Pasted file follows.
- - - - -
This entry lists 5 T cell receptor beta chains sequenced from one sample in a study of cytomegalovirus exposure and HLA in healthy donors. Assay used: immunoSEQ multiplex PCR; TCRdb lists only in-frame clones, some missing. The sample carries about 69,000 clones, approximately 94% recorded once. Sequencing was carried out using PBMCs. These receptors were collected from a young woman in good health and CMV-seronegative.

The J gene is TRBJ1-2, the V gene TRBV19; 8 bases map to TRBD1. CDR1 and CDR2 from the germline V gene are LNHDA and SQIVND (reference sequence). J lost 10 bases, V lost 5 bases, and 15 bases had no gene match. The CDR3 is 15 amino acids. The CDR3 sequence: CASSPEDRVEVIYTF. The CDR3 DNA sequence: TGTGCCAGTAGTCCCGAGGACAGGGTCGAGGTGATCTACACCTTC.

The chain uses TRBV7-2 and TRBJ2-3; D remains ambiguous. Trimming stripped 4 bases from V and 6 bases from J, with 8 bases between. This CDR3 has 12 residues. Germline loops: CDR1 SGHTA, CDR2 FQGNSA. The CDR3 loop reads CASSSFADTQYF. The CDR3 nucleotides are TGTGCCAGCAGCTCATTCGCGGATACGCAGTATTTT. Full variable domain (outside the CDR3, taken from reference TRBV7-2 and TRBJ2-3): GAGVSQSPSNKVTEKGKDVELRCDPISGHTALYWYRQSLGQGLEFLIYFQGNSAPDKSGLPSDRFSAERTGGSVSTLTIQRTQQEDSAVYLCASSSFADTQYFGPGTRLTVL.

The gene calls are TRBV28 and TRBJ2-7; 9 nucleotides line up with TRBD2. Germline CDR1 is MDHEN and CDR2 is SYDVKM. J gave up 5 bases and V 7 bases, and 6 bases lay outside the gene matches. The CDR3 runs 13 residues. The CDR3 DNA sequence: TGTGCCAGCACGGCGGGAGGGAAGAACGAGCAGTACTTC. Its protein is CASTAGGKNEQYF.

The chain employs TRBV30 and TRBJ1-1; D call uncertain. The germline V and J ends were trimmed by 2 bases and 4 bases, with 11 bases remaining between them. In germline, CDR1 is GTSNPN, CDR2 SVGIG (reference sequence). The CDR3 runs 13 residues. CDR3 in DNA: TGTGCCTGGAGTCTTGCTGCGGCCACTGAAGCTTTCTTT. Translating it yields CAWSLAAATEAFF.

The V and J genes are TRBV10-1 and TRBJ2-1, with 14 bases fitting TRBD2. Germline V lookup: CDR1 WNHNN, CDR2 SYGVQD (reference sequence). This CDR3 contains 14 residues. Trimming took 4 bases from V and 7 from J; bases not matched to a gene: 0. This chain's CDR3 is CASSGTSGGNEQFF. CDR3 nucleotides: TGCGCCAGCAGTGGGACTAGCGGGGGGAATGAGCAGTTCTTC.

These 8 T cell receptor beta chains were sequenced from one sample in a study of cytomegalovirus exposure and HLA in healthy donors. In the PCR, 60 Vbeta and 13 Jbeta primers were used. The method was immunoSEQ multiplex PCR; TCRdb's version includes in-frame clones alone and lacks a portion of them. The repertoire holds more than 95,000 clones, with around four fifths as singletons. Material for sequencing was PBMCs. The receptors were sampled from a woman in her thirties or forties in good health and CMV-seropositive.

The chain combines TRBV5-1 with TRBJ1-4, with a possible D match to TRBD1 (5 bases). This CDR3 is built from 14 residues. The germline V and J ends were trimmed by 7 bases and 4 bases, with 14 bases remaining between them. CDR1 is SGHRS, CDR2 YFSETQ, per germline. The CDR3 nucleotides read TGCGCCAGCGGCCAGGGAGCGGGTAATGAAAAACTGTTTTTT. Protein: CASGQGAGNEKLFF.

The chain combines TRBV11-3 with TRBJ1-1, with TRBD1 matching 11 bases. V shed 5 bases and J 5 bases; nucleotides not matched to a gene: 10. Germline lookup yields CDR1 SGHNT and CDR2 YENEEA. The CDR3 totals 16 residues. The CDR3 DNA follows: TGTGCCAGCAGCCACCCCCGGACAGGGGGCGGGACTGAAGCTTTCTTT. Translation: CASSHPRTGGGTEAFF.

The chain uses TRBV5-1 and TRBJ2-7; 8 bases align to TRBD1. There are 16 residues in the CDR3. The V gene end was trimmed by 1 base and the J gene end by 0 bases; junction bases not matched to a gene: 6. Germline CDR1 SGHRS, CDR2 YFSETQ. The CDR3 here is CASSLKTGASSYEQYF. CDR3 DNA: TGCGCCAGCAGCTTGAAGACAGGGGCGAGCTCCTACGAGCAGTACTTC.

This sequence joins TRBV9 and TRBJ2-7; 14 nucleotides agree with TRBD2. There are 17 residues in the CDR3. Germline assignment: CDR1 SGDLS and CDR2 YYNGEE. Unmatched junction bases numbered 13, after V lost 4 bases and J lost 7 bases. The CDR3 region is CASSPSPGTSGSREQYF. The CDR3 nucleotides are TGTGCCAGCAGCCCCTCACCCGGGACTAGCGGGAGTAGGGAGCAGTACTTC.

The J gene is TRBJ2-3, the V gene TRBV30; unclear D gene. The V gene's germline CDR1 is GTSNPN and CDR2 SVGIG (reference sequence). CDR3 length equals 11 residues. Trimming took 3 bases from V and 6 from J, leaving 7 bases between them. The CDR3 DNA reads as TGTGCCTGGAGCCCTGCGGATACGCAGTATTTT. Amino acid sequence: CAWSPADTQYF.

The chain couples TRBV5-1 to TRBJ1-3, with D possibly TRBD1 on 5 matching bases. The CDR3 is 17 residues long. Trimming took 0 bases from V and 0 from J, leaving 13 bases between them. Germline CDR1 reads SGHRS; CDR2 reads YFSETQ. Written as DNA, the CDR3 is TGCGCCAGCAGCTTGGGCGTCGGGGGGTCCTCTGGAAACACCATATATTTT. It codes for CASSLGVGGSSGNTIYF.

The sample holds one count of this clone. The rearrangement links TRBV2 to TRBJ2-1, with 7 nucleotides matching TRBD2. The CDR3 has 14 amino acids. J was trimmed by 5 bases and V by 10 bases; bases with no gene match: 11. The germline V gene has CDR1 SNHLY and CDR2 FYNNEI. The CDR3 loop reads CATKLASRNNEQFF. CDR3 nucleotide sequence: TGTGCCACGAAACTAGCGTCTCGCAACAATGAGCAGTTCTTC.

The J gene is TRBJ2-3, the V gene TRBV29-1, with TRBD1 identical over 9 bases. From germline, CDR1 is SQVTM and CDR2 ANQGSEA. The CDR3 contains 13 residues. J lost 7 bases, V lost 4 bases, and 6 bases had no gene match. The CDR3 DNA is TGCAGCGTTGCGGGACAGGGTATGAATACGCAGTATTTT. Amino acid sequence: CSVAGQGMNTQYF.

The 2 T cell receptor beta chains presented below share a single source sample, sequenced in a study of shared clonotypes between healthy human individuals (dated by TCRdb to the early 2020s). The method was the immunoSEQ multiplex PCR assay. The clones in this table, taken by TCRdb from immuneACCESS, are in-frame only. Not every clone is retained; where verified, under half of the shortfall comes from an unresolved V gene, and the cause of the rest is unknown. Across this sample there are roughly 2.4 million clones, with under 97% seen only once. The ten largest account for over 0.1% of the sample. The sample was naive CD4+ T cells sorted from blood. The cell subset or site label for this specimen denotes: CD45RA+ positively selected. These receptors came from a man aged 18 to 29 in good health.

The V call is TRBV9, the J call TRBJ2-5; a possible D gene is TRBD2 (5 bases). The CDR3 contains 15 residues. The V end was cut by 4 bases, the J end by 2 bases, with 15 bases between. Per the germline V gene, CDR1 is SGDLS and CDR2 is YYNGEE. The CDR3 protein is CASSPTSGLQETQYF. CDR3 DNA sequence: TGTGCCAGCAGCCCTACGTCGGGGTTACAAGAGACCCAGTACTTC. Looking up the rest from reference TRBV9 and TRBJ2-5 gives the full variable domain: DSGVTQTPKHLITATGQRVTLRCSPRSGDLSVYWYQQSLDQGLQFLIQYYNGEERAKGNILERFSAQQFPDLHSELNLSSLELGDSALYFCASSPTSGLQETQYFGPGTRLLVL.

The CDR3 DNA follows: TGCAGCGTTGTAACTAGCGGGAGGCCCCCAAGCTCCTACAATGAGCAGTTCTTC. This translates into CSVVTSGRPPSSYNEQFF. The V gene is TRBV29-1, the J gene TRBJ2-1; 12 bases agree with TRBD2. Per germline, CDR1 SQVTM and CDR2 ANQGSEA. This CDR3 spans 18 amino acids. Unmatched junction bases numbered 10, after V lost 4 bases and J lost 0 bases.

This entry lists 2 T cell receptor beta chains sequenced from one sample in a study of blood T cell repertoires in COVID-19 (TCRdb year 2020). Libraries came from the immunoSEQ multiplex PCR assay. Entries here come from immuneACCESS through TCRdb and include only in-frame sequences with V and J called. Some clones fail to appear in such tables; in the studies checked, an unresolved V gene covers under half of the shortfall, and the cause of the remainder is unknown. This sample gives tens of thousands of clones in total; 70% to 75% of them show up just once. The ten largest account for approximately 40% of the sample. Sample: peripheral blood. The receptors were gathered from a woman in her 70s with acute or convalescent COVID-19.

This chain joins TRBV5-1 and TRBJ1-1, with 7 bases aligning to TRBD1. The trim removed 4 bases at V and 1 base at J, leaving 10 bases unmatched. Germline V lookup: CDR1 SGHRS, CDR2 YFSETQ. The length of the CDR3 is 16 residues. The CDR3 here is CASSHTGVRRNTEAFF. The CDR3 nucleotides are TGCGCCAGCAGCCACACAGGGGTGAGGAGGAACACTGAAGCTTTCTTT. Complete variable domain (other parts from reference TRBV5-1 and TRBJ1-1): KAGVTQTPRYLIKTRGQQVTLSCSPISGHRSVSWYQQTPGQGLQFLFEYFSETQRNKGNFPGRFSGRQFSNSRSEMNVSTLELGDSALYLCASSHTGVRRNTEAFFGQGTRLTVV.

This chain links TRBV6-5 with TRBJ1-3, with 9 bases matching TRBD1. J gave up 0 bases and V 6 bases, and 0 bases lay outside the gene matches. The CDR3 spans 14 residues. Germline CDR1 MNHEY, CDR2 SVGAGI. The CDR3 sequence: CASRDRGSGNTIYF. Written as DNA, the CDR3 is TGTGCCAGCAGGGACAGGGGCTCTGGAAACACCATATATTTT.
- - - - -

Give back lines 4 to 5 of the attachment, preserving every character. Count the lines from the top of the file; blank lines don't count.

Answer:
The gene calls are TRBV28 and TRBJ2-7; 9 nucleotides line up with TRBD2. Germline CDR1 is MDHEN and CDR2 is SYDVKM. J gave up 5 bases and V 7 bases, and 6 bases lay outside the gene matches. The CDR3 runs 13 residues. The CDR3 DNA sequence: TGTGCCAGCACGGCGGGAGGGAAGAACGAGCAGTACTTC. Its protein is CASTAGGKNEQYF.

The chain employs TRBV30 and TRBJ1-1; D call uncertain. The germline V and J ends were trimmed by 2 bases and 4 bases, with 11 bases remaining between them. In germline, CDR1 is GTSNPN, CDR2 SVGIG (reference sequence). The CDR3 runs 13 residues. CDR3 in DNA: TGTGCCTGGAGTCTTGCTGCGGCCACTGAAGCTTTCTTT. Translating it yields CAWSLAAATEAFF.